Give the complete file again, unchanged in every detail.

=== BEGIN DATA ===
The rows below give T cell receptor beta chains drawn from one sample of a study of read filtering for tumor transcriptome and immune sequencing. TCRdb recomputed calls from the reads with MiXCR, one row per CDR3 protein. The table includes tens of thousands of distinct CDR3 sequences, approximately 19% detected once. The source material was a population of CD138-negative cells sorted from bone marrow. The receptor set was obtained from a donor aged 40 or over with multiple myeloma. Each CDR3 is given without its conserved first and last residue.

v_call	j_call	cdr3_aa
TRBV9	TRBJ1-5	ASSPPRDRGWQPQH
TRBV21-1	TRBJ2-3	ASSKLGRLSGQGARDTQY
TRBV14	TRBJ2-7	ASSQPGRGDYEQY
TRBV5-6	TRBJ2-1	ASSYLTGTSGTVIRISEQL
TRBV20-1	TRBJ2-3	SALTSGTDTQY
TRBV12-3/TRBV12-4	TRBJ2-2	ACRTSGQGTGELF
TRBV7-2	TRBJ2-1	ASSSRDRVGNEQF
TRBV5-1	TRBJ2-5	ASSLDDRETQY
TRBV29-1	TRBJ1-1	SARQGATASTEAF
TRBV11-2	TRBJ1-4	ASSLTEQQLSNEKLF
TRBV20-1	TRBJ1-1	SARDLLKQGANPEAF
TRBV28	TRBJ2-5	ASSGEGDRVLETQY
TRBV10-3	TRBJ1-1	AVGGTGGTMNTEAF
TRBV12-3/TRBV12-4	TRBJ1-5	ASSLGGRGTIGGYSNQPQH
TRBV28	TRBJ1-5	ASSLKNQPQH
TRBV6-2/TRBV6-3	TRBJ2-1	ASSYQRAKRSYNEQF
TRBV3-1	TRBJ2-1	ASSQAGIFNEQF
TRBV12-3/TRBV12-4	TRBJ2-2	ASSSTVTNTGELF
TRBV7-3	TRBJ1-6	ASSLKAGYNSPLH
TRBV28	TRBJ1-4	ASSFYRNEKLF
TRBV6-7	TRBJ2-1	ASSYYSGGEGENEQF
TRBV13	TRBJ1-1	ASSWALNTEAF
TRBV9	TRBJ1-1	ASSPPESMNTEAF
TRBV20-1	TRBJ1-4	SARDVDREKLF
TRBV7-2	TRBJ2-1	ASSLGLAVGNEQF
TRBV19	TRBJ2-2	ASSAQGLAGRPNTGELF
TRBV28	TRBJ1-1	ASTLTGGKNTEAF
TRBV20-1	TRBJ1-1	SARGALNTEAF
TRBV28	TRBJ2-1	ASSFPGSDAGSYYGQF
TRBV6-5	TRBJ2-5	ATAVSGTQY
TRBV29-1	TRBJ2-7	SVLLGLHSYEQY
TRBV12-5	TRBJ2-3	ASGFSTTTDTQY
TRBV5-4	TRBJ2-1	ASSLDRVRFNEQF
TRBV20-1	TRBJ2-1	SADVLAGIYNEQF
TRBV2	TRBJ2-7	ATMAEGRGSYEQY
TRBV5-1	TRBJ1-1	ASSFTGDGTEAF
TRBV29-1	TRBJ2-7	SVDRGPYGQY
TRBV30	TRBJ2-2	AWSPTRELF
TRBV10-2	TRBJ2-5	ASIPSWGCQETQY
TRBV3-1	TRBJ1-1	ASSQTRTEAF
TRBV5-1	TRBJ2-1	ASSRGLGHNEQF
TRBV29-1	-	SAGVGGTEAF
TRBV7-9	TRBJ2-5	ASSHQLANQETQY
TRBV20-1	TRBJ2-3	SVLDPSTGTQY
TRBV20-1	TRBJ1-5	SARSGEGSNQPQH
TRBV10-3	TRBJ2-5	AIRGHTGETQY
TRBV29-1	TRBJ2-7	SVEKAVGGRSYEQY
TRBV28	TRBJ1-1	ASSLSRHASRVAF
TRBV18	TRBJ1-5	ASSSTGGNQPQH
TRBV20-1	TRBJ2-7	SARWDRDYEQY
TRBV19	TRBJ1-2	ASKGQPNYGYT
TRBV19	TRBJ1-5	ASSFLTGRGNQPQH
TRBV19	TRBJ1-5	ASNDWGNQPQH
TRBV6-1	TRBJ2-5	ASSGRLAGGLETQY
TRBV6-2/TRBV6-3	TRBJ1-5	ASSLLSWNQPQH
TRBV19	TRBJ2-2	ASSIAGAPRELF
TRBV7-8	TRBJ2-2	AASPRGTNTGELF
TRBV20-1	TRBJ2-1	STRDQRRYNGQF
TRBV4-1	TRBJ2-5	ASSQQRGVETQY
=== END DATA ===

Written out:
The rows below give T cell receptor beta chains drawn from one sample of a study of read filtering for tumor transcriptome and immune sequencing. TCRdb recomputed calls from the reads with MiXCR, one row per CDR3 protein. The table includes tens of thousands of distinct CDR3 sequences, approximately 19% detected once. The source material was a population of CD138-negative cells sorted from bone marrow. The receptor set was obtained from a donor aged 40 or over with multiple myeloma. Each CDR3 is given without its conserved first and last residue.

v_call	j_call	cdr3_aa
TRBV9	TRBJ1-5	ASSPPRDRGWQPQH
TRBV21-1	TRBJ2-3	ASSKLGRLSGQGARDTQY
TRBV14	TRBJ2-7	ASSQPGRGDYEQY
TRBV5-6	TRBJ2-1	ASSYLTGTSGTVIRISEQL
TRBV20-1	TRBJ2-3	SALTSGTDTQY
TRBV12-3/TRBV12-4	TRBJ2-2	ACRTSGQGTGELF
TRBV7-2	TRBJ2-1	ASSSRDRVGNEQF
TRBV5-1	TRBJ2-5	ASSLDDRETQY
TRBV29-1	TRBJ1-1	SARQGATASTEAF
TRBV11-2	TRBJ1-4	ASSLTEQQLSNEKLF
TRBV20-1	TRBJ1-1	SARDLLKQGANPEAF
TRBV28	TRBJ2-5	ASSGEGDRVLETQY
TRBV10-3	TRBJ1-1	AVGGTGGTMNTEAF
TRBV12-3/TRBV12-4	TRBJ1-5	ASSLGGRGTIGGYSNQPQH
TRBV28	TRBJ1-5	ASSLKNQPQH
TRBV6-2/TRBV6-3	TRBJ2-1	ASSYQRAKRSYNEQF
TRBV3-1	TRBJ2-1	ASSQAGIFNEQF
TRBV12-3/TRBV12-4	TRBJ2-2	ASSSTVTNTGELF
TRBV7-3	TRBJ1-6	ASSLKAGYNSPLH
TRBV28	TRBJ1-4	ASSFYRNEKLF
TRBV6-7	TRBJ2-1	ASSYYSGGEGENEQF
TRBV13	TRBJ1-1	ASSWALNTEAF
TRBV9	TRBJ1-1	ASSPPESMNTEAF
TRBV20-1	TRBJ1-4	SARDVDREKLF
TRBV7-2	TRBJ2-1	ASSLGLAVGNEQF
TRBV19	TRBJ2-2	ASSAQGLAGRPNTGELF
TRBV28	TRBJ1-1	ASTLTGGKNTEAF
TRBV20-1	TRBJ1-1	SARGALNTEAF
TRBV28	TRBJ2-1	ASSFPGSDAGSYYGQF
TRBV6-5	TRBJ2-5	ATAVSGTQY
TRBV29-1	TRBJ2-7	SVLLGLHSYEQY
TRBV12-5	TRBJ2-3	ASGFSTTTDTQY
TRBV5-4	TRBJ2-1	ASSLDRVRFNEQF
TRBV20-1	TRBJ2-1	SADVLAGIYNEQF
TRBV2	TRBJ2-7	ATMAEGRGSYEQY
TRBV5-1	TRBJ1-1	ASSFTGDGTEAF
TRBV29-1	TRBJ2-7	SVDRGPYGQY
TRBV30	TRBJ2-2	AWSPTRELF
TRBV10-2	TRBJ2-5	ASIPSWGCQETQY
TRBV3-1	TRBJ1-1	ASSQTRTEAF
TRBV5-1	TRBJ2-1	ASSRGLGHNEQF
TRBV29-1	-	SAGVGGTEAF
TRBV7-9	TRBJ2-5	ASSHQLANQETQY
TRBV20-1	TRBJ2-3	SVLDPSTGTQY
TRBV20-1	TRBJ1-5	SARSGEGSNQPQH
TRBV10-3	TRBJ2-5	AIRGHTGETQY
TRBV29-1	TRBJ2-7	SVEKAVGGRSYEQY
TRBV28	TRBJ1-1	ASSLSRHASRVAF
TRBV18	TRBJ1-5	ASSSTGGNQPQH
TRBV20-1	TRBJ2-7	SARWDRDYEQY
TRBV19	TRBJ1-2	ASKGQPNYGYT
TRBV19	TRBJ1-5	ASSFLTGRGNQPQH
TRBV19	TRBJ1-5	ASNDWGNQPQH
TRBV6-1	TRBJ2-5	ASSGRLAGGLETQY
TRBV6-2/TRBV6-3	TRBJ1-5	ASSLLSWNQPQH
TRBV19	TRBJ2-2	ASSIAGAPRELF
TRBV7-8	TRBJ2-2	AASPRGTNTGELF
TRBV20-1	TRBJ2-1	STRDQRRYNGQF
TRBV4-1	TRBJ2-5	ASSQQRGVETQY